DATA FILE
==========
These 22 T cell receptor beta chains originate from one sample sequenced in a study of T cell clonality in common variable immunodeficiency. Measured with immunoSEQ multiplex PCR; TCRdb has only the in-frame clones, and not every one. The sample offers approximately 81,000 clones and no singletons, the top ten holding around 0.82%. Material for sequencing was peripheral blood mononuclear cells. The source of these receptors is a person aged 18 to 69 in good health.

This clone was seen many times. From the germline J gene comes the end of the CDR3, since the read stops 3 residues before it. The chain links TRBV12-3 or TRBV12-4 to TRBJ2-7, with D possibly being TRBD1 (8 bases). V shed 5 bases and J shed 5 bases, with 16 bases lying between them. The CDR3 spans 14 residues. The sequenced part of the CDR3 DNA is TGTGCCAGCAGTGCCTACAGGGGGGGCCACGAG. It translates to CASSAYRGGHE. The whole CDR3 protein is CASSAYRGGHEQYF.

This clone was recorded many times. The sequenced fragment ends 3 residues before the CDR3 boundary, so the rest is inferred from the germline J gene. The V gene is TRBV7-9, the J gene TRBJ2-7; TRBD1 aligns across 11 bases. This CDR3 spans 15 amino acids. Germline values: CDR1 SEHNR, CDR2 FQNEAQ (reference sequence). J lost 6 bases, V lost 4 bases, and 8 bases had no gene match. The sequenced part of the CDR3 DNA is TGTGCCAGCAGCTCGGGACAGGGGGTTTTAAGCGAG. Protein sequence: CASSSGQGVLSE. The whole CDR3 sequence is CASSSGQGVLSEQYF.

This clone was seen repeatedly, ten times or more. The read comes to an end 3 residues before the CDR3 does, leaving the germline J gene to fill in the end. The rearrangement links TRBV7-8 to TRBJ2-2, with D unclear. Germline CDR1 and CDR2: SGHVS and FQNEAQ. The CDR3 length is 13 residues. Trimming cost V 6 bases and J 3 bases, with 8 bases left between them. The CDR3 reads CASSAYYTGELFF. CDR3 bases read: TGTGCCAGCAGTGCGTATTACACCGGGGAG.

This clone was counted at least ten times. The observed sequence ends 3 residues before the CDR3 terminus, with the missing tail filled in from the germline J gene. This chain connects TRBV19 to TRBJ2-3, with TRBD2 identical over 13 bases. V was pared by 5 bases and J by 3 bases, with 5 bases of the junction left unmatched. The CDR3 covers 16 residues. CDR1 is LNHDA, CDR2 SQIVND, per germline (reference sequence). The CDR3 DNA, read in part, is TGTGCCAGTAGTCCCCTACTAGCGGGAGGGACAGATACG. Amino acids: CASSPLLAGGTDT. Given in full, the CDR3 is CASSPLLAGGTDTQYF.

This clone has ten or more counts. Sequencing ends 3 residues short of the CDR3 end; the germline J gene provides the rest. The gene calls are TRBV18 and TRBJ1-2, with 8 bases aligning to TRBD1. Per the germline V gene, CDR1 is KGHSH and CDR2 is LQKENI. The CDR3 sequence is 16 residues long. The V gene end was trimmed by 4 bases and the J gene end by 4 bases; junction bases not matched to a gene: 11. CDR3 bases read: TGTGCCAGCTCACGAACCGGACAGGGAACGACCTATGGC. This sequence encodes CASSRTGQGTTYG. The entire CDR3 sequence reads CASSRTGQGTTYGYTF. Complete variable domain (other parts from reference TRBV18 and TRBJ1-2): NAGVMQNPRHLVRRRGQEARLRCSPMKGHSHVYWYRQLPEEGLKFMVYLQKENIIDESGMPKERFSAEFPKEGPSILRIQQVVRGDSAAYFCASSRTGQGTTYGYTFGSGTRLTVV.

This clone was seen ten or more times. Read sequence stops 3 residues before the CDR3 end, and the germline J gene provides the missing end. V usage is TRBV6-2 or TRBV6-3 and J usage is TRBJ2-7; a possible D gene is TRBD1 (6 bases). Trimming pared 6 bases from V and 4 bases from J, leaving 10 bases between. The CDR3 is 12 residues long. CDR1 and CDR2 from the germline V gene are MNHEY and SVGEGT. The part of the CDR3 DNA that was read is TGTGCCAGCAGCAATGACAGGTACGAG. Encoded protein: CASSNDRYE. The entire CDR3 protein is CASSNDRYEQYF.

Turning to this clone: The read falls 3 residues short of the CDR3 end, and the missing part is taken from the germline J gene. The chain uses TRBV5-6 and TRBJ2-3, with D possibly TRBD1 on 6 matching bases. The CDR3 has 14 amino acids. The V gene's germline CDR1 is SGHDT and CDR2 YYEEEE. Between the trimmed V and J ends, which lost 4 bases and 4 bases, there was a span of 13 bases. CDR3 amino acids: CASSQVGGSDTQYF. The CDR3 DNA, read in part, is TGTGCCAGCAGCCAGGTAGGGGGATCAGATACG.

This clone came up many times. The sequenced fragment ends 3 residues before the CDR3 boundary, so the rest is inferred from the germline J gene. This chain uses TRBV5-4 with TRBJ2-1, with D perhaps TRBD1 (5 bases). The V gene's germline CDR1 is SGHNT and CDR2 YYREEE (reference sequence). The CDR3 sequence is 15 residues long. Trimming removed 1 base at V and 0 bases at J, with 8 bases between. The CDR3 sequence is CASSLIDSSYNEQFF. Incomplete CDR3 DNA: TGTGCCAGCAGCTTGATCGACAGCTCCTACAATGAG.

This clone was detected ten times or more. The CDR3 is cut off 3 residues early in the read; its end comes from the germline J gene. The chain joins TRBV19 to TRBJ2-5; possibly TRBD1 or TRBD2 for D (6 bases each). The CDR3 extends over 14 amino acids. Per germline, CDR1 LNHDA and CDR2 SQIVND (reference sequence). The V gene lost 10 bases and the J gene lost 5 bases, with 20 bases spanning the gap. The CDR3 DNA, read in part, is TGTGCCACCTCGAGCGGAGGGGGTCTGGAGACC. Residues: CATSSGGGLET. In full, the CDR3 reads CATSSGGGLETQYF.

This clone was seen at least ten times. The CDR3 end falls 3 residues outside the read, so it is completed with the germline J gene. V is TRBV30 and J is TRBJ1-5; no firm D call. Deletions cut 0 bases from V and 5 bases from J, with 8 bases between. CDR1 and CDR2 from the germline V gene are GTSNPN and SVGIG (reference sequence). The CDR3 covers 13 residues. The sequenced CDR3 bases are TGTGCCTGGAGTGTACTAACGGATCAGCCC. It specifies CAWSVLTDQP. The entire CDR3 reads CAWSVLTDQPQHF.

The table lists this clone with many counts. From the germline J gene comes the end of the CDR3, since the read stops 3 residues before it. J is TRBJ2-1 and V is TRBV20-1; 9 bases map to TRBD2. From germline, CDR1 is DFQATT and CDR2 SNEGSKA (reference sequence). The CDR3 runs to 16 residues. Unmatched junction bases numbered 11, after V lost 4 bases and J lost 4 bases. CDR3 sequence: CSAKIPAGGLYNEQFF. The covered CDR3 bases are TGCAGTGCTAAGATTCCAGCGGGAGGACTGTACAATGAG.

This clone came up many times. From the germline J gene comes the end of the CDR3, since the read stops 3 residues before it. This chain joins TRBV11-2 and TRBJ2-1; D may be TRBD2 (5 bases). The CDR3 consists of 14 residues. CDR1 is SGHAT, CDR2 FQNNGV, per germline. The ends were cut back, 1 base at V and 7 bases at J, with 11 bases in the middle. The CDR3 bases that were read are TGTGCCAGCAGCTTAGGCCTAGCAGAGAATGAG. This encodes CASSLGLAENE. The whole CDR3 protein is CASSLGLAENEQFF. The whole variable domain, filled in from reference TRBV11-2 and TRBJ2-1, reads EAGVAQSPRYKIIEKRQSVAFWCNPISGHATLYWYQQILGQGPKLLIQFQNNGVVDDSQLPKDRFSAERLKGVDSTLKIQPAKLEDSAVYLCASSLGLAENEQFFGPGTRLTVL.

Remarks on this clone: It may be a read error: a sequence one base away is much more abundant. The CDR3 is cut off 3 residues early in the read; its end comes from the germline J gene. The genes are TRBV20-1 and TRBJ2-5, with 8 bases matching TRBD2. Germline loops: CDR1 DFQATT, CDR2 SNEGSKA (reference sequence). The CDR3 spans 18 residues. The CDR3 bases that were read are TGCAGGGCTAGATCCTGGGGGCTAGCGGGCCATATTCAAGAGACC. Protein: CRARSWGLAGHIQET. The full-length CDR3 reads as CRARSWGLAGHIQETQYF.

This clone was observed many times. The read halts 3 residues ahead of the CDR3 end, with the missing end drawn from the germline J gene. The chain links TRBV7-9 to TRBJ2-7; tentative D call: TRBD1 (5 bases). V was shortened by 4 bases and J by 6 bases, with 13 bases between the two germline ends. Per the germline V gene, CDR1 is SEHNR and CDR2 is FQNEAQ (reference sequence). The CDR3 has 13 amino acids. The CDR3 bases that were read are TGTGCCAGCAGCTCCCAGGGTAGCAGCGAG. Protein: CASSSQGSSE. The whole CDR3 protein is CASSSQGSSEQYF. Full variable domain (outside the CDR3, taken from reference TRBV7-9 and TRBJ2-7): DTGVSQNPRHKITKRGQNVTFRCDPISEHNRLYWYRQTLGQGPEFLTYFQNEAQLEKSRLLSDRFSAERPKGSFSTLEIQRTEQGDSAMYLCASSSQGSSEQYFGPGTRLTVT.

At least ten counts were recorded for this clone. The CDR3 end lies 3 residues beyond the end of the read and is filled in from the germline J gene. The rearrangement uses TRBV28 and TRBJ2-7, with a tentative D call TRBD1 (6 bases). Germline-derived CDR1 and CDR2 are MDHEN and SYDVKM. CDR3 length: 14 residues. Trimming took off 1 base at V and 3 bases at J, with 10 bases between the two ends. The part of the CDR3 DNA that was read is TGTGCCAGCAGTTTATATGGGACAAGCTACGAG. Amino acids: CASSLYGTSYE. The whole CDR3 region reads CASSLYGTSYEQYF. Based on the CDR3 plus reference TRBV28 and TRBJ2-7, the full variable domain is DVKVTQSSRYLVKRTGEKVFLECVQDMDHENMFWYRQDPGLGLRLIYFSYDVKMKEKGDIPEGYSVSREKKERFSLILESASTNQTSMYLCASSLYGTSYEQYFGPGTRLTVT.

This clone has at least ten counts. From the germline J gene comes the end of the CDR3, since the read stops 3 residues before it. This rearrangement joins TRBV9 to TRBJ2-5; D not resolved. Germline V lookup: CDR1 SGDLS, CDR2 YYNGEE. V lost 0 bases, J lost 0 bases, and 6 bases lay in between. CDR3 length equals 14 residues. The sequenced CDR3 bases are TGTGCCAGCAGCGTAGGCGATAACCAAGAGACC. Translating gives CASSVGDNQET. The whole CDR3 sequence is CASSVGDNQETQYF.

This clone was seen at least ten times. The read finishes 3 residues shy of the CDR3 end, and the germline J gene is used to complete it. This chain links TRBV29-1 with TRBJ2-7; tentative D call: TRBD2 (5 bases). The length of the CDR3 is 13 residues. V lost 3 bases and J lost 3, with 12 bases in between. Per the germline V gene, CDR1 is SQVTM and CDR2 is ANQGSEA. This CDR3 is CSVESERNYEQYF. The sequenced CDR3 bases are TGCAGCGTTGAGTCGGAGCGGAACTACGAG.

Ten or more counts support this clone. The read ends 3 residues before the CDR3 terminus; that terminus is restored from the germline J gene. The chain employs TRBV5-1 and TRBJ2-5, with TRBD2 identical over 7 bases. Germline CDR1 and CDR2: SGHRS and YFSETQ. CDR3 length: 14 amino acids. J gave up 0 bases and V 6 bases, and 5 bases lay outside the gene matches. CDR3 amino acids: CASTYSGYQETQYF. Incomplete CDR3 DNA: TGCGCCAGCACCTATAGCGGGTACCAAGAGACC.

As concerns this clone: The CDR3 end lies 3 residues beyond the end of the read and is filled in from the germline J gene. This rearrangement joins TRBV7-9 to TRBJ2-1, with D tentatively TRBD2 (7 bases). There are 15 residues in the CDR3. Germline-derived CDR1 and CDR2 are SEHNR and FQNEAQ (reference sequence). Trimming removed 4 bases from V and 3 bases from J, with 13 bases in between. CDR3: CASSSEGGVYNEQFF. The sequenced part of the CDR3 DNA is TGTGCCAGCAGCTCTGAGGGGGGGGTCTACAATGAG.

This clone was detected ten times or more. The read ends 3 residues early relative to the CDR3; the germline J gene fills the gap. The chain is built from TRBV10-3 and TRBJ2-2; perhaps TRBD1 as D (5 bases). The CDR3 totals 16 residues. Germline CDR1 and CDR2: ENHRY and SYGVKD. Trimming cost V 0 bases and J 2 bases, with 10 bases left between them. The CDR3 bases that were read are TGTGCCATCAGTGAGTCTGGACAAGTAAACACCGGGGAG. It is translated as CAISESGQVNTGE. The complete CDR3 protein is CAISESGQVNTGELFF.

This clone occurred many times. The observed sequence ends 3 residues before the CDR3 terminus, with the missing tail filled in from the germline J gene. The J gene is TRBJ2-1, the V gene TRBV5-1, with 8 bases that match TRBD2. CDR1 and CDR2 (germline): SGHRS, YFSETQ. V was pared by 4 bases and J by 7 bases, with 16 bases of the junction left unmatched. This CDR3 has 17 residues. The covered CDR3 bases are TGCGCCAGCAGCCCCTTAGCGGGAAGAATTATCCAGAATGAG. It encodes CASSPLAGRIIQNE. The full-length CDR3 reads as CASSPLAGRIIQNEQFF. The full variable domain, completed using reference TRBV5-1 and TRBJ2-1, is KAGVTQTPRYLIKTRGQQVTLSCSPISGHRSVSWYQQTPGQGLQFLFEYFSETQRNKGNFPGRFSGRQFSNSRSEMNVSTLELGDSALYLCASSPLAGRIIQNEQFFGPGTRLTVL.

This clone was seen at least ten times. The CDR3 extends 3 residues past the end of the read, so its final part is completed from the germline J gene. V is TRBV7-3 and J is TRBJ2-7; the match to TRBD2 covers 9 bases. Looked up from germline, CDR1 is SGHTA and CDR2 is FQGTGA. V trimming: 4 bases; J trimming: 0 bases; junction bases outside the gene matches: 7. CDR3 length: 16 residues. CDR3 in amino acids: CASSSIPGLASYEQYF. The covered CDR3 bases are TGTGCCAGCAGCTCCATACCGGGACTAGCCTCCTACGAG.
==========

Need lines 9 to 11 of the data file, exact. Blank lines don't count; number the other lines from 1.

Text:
This clone came up many times. The sequenced fragment ends 3 residues before the CDR3 boundary, so the rest is inferred from the germline J gene. This chain uses TRBV5-4 with TRBJ2-1, with D perhaps TRBD1 (5 bases). The V gene's germline CDR1 is SGHNT and CDR2 YYREEE (reference sequence). The CDR3 sequence is 15 residues long. Trimming removed 1 base at V and 0 bases at J, with 8 bases between. The CDR3 sequence is CASSLIDSSYNEQFF. Incomplete CDR3 DNA: TGTGCCAGCAGCTTGATCGACAGCTCCTACAATGAG.

This clone was detected ten times or more. The CDR3 is cut off 3 residues early in the read; its end comes from the germline J gene. The chain joins TRBV19 to TRBJ2-5; possibly TRBD1 or TRBD2 for D (6 bases each). The CDR3 extends over 14 amino acids. Per germline, CDR1 LNHDA and CDR2 SQIVND (reference sequence). The V gene lost 10 bases and the J gene lost 5 bases, with 20 bases spanning the gap. The CDR3 DNA, read in part, is TGTGCCACCTCGAGCGGAGGGGGTCTGGAGACC. Residues: CATSSGGGLET. In full, the CDR3 reads CATSSGGGLETQYF.

This clone was seen at least ten times. The CDR3 end falls 3 residues outside the read, so it is completed with the germline J gene. V is TRBV30 and J is TRBJ1-5; no firm D call. Deletions cut 0 bases from V and 5 bases from J, with 8 bases between. CDR1 and CDR2 from the germline V gene are GTSNPN and SVGIG (reference sequence). The CDR3 covers 13 residues. The sequenced CDR3 bases are TGTGCCTGGAGTGTACTAACGGATCAGCCC. It specifies CAWSVLTDQP. The entire CDR3 reads CAWSVLTDQPQHF.